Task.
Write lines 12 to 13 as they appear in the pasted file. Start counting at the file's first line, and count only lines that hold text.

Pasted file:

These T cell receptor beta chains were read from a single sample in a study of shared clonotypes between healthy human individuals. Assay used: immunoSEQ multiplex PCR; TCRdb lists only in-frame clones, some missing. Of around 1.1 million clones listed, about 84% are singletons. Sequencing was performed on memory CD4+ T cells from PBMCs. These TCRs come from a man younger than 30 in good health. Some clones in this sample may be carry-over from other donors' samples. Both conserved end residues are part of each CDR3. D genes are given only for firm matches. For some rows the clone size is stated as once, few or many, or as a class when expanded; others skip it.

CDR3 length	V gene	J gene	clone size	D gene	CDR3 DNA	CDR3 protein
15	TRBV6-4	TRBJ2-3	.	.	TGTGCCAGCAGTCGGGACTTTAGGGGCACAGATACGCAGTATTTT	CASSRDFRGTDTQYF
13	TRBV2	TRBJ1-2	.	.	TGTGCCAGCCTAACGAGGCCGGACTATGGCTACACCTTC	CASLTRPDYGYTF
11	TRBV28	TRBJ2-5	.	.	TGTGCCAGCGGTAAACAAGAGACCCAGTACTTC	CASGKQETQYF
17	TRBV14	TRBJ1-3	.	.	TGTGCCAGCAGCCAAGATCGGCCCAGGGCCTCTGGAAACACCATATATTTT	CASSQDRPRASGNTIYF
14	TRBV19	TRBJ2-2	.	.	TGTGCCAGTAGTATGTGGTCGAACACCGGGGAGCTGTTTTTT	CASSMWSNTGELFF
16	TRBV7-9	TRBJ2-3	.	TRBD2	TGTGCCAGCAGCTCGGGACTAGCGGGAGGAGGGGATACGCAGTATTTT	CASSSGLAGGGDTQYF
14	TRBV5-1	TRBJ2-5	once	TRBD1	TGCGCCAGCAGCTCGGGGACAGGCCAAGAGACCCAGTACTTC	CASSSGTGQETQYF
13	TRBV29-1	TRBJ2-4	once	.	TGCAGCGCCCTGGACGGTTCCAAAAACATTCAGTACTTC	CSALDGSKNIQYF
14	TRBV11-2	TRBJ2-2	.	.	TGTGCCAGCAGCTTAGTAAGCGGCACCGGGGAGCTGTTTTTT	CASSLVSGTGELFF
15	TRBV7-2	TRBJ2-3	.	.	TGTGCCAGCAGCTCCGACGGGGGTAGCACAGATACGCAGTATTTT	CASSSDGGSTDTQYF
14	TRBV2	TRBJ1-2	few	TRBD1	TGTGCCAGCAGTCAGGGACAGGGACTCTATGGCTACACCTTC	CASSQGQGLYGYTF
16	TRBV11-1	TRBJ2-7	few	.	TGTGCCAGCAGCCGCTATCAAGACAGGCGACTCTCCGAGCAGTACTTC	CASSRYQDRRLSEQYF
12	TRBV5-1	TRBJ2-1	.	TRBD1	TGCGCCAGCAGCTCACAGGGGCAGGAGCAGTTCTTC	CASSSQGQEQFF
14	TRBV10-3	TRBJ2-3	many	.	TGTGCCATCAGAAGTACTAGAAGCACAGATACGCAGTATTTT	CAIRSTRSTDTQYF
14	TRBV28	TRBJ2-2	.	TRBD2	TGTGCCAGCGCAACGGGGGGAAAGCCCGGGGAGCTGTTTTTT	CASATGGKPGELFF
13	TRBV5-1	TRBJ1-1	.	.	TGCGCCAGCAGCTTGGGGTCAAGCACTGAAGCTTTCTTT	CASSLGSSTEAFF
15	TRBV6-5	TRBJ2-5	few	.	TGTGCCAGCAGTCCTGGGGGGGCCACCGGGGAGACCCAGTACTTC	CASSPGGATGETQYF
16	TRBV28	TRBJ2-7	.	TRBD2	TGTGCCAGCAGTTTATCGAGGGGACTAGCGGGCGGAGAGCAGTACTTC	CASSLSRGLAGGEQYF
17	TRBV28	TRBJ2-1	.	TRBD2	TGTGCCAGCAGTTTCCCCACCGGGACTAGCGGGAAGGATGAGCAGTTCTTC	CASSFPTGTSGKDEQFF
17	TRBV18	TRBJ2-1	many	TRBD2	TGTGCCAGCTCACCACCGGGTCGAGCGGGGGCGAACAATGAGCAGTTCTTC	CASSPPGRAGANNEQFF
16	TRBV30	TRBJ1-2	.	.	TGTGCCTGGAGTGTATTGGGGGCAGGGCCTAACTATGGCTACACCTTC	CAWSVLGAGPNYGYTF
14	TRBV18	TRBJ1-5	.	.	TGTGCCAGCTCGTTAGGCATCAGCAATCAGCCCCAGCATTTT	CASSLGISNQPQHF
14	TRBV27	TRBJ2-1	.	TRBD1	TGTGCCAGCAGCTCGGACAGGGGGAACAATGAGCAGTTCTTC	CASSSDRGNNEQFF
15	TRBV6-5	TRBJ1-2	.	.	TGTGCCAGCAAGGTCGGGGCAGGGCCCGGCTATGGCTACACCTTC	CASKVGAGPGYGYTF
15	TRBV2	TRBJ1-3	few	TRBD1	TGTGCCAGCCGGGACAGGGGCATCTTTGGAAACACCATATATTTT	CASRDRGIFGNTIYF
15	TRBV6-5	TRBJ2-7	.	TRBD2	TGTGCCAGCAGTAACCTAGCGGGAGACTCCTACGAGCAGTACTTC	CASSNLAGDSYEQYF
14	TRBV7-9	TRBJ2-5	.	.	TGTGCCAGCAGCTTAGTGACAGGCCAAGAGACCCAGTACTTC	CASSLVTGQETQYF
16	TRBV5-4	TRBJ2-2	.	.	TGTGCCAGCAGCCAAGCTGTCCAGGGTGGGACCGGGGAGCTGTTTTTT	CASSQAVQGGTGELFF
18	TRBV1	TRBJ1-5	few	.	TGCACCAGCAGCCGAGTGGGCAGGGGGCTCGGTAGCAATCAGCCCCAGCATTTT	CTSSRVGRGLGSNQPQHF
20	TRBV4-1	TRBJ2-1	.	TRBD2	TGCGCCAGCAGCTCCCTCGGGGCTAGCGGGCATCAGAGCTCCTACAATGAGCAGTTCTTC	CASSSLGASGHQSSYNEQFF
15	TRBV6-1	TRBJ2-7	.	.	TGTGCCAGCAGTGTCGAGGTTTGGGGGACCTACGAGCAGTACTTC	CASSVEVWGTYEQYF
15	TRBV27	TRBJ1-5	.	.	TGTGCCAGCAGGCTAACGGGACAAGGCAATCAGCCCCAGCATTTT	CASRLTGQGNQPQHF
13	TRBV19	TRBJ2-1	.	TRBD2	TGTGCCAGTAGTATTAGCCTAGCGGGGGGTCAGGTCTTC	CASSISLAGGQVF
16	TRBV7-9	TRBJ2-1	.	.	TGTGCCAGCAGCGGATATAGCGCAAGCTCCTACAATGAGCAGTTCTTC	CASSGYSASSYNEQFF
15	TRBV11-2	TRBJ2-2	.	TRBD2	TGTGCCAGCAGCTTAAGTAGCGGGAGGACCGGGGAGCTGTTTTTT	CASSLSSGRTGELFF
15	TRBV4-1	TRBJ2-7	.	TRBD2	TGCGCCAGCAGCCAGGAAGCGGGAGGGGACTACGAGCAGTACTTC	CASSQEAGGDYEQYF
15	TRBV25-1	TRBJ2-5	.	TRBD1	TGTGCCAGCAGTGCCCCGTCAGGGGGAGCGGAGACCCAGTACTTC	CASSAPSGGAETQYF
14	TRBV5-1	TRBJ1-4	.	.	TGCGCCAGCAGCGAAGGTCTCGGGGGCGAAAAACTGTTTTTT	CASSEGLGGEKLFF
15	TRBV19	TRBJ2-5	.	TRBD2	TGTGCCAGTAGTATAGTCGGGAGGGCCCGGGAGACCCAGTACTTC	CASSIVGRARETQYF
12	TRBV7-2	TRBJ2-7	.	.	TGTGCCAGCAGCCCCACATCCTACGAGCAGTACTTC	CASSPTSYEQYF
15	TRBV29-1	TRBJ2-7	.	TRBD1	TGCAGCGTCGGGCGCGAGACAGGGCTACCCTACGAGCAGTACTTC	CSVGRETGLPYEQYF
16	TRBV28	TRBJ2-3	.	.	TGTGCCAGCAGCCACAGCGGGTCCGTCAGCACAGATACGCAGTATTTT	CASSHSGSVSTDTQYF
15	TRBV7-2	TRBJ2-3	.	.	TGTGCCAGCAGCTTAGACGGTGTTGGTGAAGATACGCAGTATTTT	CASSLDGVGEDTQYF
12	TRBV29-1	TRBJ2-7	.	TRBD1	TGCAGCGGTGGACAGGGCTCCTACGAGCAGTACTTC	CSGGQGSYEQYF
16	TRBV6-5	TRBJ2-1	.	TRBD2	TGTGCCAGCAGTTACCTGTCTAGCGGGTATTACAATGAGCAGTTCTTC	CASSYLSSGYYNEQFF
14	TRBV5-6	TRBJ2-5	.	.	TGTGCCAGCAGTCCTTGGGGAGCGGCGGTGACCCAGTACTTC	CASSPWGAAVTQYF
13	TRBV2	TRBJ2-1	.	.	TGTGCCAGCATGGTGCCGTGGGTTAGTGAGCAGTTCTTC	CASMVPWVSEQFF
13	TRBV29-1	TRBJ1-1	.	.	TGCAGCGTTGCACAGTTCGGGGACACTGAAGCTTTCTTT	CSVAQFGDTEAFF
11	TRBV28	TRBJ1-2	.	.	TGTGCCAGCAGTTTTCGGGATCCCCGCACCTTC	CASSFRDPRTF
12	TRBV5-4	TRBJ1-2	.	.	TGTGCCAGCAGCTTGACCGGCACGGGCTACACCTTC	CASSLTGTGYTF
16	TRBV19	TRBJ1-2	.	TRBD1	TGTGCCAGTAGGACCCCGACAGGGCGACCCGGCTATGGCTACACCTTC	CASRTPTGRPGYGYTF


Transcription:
15	TRBV7-2	TRBJ2-3	.	.	TGTGCCAGCAGCTCCGACGGGGGTAGCACAGATACGCAGTATTTT	CASSSDGGSTDTQYF
14	TRBV2	TRBJ1-2	few	TRBD1	TGTGCCAGCAGTCAGGGACAGGGACTCTATGGCTACACCTTC	CASSQGQGLYGYTF